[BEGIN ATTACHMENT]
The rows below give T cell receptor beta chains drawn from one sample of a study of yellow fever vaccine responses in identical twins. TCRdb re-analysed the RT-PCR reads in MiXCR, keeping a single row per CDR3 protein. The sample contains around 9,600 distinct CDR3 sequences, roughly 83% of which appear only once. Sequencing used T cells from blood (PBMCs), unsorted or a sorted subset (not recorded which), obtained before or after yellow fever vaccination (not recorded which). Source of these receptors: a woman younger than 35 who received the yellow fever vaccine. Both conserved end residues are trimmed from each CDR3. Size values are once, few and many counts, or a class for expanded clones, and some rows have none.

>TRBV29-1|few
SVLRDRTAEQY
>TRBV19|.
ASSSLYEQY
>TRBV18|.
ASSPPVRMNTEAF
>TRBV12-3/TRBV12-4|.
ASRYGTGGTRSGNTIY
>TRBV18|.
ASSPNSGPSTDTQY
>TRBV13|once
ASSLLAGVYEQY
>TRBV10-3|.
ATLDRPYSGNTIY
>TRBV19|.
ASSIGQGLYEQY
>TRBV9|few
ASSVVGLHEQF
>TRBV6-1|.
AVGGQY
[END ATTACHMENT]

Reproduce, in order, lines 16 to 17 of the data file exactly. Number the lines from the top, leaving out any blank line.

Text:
>TRBV19|.
ASSIGQGLYEQY